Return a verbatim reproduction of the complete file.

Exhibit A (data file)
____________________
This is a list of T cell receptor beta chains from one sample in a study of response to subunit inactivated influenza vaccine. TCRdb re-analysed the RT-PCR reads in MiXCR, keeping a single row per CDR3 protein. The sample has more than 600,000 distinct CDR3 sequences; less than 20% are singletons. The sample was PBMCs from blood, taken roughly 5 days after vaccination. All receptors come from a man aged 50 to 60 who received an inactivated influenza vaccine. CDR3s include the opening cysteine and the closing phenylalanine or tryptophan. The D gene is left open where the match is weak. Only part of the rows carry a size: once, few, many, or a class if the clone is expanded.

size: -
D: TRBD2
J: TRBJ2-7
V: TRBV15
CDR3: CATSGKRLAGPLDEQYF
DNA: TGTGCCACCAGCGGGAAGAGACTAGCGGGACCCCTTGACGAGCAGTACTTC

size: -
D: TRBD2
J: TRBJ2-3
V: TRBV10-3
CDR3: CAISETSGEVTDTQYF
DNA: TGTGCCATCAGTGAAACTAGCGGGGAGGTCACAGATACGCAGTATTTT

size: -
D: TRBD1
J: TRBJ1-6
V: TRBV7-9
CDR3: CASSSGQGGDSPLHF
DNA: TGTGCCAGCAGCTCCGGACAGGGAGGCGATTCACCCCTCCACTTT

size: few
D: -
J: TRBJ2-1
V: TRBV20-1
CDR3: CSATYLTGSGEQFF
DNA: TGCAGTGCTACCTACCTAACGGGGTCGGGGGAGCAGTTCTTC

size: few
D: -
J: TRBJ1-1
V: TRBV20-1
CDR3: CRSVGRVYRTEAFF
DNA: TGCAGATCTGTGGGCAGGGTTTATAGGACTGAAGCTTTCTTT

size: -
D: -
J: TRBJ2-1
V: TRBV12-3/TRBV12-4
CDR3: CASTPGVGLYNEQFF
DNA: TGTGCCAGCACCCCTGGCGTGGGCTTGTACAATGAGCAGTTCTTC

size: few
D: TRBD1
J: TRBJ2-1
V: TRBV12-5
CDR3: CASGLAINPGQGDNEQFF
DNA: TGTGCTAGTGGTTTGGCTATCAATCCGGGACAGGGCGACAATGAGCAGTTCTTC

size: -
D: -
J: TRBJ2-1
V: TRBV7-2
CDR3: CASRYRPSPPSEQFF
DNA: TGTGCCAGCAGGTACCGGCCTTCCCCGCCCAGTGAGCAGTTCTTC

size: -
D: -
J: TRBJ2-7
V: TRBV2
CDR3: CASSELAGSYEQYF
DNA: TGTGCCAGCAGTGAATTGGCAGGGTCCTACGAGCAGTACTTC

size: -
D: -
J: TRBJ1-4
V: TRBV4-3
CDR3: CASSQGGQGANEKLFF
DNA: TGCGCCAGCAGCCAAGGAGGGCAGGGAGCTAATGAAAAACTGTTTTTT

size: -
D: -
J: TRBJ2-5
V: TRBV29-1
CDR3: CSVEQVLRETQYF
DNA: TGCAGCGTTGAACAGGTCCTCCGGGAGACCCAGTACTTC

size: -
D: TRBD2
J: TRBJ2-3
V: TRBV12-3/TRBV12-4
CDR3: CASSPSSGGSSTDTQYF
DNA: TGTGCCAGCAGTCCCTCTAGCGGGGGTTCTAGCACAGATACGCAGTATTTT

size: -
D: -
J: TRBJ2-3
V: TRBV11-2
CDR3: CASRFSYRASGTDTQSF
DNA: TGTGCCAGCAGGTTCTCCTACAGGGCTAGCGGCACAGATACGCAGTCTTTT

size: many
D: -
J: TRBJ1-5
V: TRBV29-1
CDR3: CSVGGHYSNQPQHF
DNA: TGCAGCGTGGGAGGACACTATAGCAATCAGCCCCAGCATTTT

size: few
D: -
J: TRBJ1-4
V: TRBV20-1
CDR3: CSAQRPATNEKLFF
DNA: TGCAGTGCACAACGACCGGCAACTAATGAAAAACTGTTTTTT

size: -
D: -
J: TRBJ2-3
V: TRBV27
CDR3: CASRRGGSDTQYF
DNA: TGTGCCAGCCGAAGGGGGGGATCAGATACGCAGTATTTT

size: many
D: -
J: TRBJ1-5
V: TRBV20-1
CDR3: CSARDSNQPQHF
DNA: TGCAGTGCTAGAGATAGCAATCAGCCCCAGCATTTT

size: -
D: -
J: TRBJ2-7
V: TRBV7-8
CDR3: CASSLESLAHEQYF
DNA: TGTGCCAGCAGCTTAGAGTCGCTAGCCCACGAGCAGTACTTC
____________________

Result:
This is a list of T cell receptor beta chains from one sample in a study of response to subunit inactivated influenza vaccine. TCRdb re-analysed the RT-PCR reads in MiXCR, keeping a single row per CDR3 protein. The sample has more than 600,000 distinct CDR3 sequences; less than 20% are singletons. The sample was PBMCs from blood, taken roughly 5 days after vaccination. All receptors come from a man aged 50 to 60 who received an inactivated influenza vaccine. CDR3s include the opening cysteine and the closing phenylalanine or tryptophan. The D gene is left open where the match is weak. Only part of the rows carry a size: once, few, many, or a class if the clone is expanded.

size: -
D: TRBD2
J: TRBJ2-7
V: TRBV15
CDR3: CATSGKRLAGPLDEQYF
DNA: TGTGCCACCAGCGGGAAGAGACTAGCGGGACCCCTTGACGAGCAGTACTTC

size: -
D: TRBD2
J: TRBJ2-3
V: TRBV10-3
CDR3: CAISETSGEVTDTQYF
DNA: TGTGCCATCAGTGAAACTAGCGGGGAGGTCACAGATACGCAGTATTTT

size: -
D: TRBD1
J: TRBJ1-6
V: TRBV7-9
CDR3: CASSSGQGGDSPLHF
DNA: TGTGCCAGCAGCTCCGGACAGGGAGGCGATTCACCCCTCCACTTT

size: few
D: -
J: TRBJ2-1
V: TRBV20-1
CDR3: CSATYLTGSGEQFF
DNA: TGCAGTGCTACCTACCTAACGGGGTCGGGGGAGCAGTTCTTC

size: few
D: -
J: TRBJ1-1
V: TRBV20-1
CDR3: CRSVGRVYRTEAFF
DNA: TGCAGATCTGTGGGCAGGGTTTATAGGACTGAAGCTTTCTTT

size: -
D: -
J: TRBJ2-1
V: TRBV12-3/TRBV12-4
CDR3: CASTPGVGLYNEQFF
DNA: TGTGCCAGCACCCCTGGCGTGGGCTTGTACAATGAGCAGTTCTTC

size: few
D: TRBD1
J: TRBJ2-1
V: TRBV12-5
CDR3: CASGLAINPGQGDNEQFF
DNA: TGTGCTAGTGGTTTGGCTATCAATCCGGGACAGGGCGACAATGAGCAGTTCTTC

size: -
D: -
J: TRBJ2-1
V: TRBV7-2
CDR3: CASRYRPSPPSEQFF
DNA: TGTGCCAGCAGGTACCGGCCTTCCCCGCCCAGTGAGCAGTTCTTC

size: -
D: -
J: TRBJ2-7
V: TRBV2
CDR3: CASSELAGSYEQYF
DNA: TGTGCCAGCAGTGAATTGGCAGGGTCCTACGAGCAGTACTTC

size: -
D: -
J: TRBJ1-4
V: TRBV4-3
CDR3: CASSQGGQGANEKLFF
DNA: TGCGCCAGCAGCCAAGGAGGGCAGGGAGCTAATGAAAAACTGTTTTTT

size: -
D: -
J: TRBJ2-5
V: TRBV29-1
CDR3: CSVEQVLRETQYF
DNA: TGCAGCGTTGAACAGGTCCTCCGGGAGACCCAGTACTTC

size: -
D: TRBD2
J: TRBJ2-3
V: TRBV12-3/TRBV12-4
CDR3: CASSPSSGGSSTDTQYF
DNA: TGTGCCAGCAGTCCCTCTAGCGGGGGTTCTAGCACAGATACGCAGTATTTT

size: -
D: -
J: TRBJ2-3
V: TRBV11-2
CDR3: CASRFSYRASGTDTQSF
DNA: TGTGCCAGCAGGTTCTCCTACAGGGCTAGCGGCACAGATACGCAGTCTTTT

size: many
D: -
J: TRBJ1-5
V: TRBV29-1
CDR3: CSVGGHYSNQPQHF
DNA: TGCAGCGTGGGAGGACACTATAGCAATCAGCCCCAGCATTTT

size: few
D: -
J: TRBJ1-4
V: TRBV20-1
CDR3: CSAQRPATNEKLFF
DNA: TGCAGTGCACAACGACCGGCAACTAATGAAAAACTGTTTTTT

size: -
D: -
J: TRBJ2-3
V: TRBV27
CDR3: CASRRGGSDTQYF
DNA: TGTGCCAGCCGAAGGGGGGGATCAGATACGCAGTATTTT

size: many
D: -
J: TRBJ1-5
V: TRBV20-1
CDR3: CSARDSNQPQHF
DNA: TGCAGTGCTAGAGATAGCAATCAGCCCCAGCATTTT

size: -
D: -
J: TRBJ2-7
V: TRBV7-8
CDR3: CASSLESLAHEQYF
DNA: TGTGCCAGCAGCTTAGAGTCGCTAGCCCACGAGCAGTACTTC